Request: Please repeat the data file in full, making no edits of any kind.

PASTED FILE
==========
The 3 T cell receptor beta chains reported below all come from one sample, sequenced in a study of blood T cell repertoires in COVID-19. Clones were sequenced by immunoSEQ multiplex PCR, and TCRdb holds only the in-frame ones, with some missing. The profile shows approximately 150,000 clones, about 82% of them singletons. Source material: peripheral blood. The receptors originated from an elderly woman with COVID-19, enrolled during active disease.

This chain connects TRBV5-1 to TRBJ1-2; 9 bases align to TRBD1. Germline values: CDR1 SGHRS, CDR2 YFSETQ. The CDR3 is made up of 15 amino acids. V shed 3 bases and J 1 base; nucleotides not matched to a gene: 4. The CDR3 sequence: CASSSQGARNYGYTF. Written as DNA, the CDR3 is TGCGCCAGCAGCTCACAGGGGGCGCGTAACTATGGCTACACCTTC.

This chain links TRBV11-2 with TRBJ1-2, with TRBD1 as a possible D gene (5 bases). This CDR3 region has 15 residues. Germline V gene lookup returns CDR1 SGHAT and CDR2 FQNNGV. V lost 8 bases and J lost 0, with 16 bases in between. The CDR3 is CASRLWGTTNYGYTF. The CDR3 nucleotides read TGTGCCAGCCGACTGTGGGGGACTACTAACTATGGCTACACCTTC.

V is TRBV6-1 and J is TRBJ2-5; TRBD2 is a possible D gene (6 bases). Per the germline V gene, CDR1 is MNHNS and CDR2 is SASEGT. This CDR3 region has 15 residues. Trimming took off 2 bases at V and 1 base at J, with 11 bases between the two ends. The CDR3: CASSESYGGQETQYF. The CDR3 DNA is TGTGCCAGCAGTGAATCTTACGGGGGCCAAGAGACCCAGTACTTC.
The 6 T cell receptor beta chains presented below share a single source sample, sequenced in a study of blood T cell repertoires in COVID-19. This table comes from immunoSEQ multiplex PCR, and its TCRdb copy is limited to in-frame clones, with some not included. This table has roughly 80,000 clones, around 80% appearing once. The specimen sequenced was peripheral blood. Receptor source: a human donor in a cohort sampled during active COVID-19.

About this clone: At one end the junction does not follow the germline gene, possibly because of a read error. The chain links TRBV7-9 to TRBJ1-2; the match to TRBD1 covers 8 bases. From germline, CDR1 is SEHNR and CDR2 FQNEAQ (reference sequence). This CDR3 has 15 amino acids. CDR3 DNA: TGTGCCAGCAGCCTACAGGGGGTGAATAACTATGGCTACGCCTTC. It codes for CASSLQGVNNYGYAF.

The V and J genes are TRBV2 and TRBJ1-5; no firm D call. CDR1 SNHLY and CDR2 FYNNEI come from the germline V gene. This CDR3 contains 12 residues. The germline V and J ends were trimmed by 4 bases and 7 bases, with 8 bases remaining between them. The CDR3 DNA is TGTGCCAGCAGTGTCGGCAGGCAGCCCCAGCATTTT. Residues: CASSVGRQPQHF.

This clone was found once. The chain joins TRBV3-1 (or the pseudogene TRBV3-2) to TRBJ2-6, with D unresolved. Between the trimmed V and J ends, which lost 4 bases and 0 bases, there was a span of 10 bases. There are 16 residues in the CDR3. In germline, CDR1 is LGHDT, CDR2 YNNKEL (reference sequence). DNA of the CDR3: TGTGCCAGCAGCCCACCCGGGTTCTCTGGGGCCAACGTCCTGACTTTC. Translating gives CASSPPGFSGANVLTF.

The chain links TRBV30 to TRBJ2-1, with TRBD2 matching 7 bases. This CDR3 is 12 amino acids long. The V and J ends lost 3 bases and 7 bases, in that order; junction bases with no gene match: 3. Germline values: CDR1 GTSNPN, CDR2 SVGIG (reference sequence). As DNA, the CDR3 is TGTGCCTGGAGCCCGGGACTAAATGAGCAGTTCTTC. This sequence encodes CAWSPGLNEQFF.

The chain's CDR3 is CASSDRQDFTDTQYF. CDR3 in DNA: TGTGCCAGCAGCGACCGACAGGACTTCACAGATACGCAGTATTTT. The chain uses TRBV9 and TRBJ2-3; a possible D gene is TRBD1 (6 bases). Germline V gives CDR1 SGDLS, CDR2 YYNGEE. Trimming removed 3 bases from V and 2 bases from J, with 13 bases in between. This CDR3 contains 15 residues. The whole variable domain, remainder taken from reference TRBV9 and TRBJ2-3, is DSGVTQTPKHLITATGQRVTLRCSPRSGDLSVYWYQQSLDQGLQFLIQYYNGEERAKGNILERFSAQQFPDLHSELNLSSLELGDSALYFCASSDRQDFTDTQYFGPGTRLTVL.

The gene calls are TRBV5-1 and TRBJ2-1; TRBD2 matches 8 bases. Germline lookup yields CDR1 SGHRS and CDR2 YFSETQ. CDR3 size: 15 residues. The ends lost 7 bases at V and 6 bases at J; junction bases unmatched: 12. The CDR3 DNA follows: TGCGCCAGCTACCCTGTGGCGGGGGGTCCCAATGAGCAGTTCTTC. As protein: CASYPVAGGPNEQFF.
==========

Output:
The 3 T cell receptor beta chains reported below all come from one sample, sequenced in a study of blood T cell repertoires in COVID-19. Clones were sequenced by immunoSEQ multiplex PCR, and TCRdb holds only the in-frame ones, with some missing. The profile shows approximately 150,000 clones, about 82% of them singletons. Source material: peripheral blood. The receptors originated from an elderly woman with COVID-19, enrolled during active disease.

This chain connects TRBV5-1 to TRBJ1-2; 9 bases align to TRBD1. Germline values: CDR1 SGHRS, CDR2 YFSETQ. The CDR3 is made up of 15 amino acids. V shed 3 bases and J 1 base; nucleotides not matched to a gene: 4. The CDR3 sequence: CASSSQGARNYGYTF. Written as DNA, the CDR3 is TGCGCCAGCAGCTCACAGGGGGCGCGTAACTATGGCTACACCTTC.

This chain links TRBV11-2 with TRBJ1-2, with TRBD1 as a possible D gene (5 bases). This CDR3 region has 15 residues. Germline V gene lookup returns CDR1 SGHAT and CDR2 FQNNGV. V lost 8 bases and J lost 0, with 16 bases in between. The CDR3 is CASRLWGTTNYGYTF. The CDR3 nucleotides read TGTGCCAGCCGACTGTGGGGGACTACTAACTATGGCTACACCTTC.

V is TRBV6-1 and J is TRBJ2-5; TRBD2 is a possible D gene (6 bases). Per the germline V gene, CDR1 is MNHNS and CDR2 is SASEGT. This CDR3 region has 15 residues. Trimming took off 2 bases at V and 1 base at J, with 11 bases between the two ends. The CDR3: CASSESYGGQETQYF. The CDR3 DNA is TGTGCCAGCAGTGAATCTTACGGGGGCCAAGAGACCCAGTACTTC.
The 6 T cell receptor beta chains presented below share a single source sample, sequenced in a study of blood T cell repertoires in COVID-19. This table comes from immunoSEQ multiplex PCR, and its TCRdb copy is limited to in-frame clones, with some not included. This table has roughly 80,000 clones, around 80% appearing once. The specimen sequenced was peripheral blood. Receptor source: a human donor in a cohort sampled during active COVID-19.

About this clone: At one end the junction does not follow the germline gene, possibly because of a read error. The chain links TRBV7-9 to TRBJ1-2; the match to TRBD1 covers 8 bases. From germline, CDR1 is SEHNR and CDR2 FQNEAQ (reference sequence). This CDR3 has 15 amino acids. CDR3 DNA: TGTGCCAGCAGCCTACAGGGGGTGAATAACTATGGCTACGCCTTC. It codes for CASSLQGVNNYGYAF.

The V and J genes are TRBV2 and TRBJ1-5; no firm D call. CDR1 SNHLY and CDR2 FYNNEI come from the germline V gene. This CDR3 contains 12 residues. The germline V and J ends were trimmed by 4 bases and 7 bases, with 8 bases remaining between them. The CDR3 DNA is TGTGCCAGCAGTGTCGGCAGGCAGCCCCAGCATTTT. Residues: CASSVGRQPQHF.

This clone was found once. The chain joins TRBV3-1 (or the pseudogene TRBV3-2) to TRBJ2-6, with D unresolved. Between the trimmed V and J ends, which lost 4 bases and 0 bases, there was a span of 10 bases. There are 16 residues in the CDR3. In germline, CDR1 is LGHDT, CDR2 YNNKEL (reference sequence). DNA of the CDR3: TGTGCCAGCAGCCCACCCGGGTTCTCTGGGGCCAACGTCCTGACTTTC. Translating gives CASSPPGFSGANVLTF.

The chain links TRBV30 to TRBJ2-1, with TRBD2 matching 7 bases. This CDR3 is 12 amino acids long. The V and J ends lost 3 bases and 7 bases, in that order; junction bases with no gene match: 3. Germline values: CDR1 GTSNPN, CDR2 SVGIG (reference sequence). As DNA, the CDR3 is TGTGCCTGGAGCCCGGGACTAAATGAGCAGTTCTTC. This sequence encodes CAWSPGLNEQFF.

The chain's CDR3 is CASSDRQDFTDTQYF. CDR3 in DNA: TGTGCCAGCAGCGACCGACAGGACTTCACAGATACGCAGTATTTT. The chain uses TRBV9 and TRBJ2-3; a possible D gene is TRBD1 (6 bases). Germline V gives CDR1 SGDLS, CDR2 YYNGEE. Trimming removed 3 bases from V and 2 bases from J, with 13 bases in between. This CDR3 contains 15 residues. The whole variable domain, remainder taken from reference TRBV9 and TRBJ2-3, is DSGVTQTPKHLITATGQRVTLRCSPRSGDLSVYWYQQSLDQGLQFLIQYYNGEERAKGNILERFSAQQFPDLHSELNLSSLELGDSALYFCASSDRQDFTDTQYFGPGTRLTVL.

The gene calls are TRBV5-1 and TRBJ2-1; TRBD2 matches 8 bases. Germline lookup yields CDR1 SGHRS and CDR2 YFSETQ. CDR3 size: 15 residues. The ends lost 7 bases at V and 6 bases at J; junction bases unmatched: 12. The CDR3 DNA follows: TGCGCCAGCTACCCTGTGGCGGGGGGTCCCAATGAGCAGTTCTTC. As protein: CASYPVAGGPNEQFF.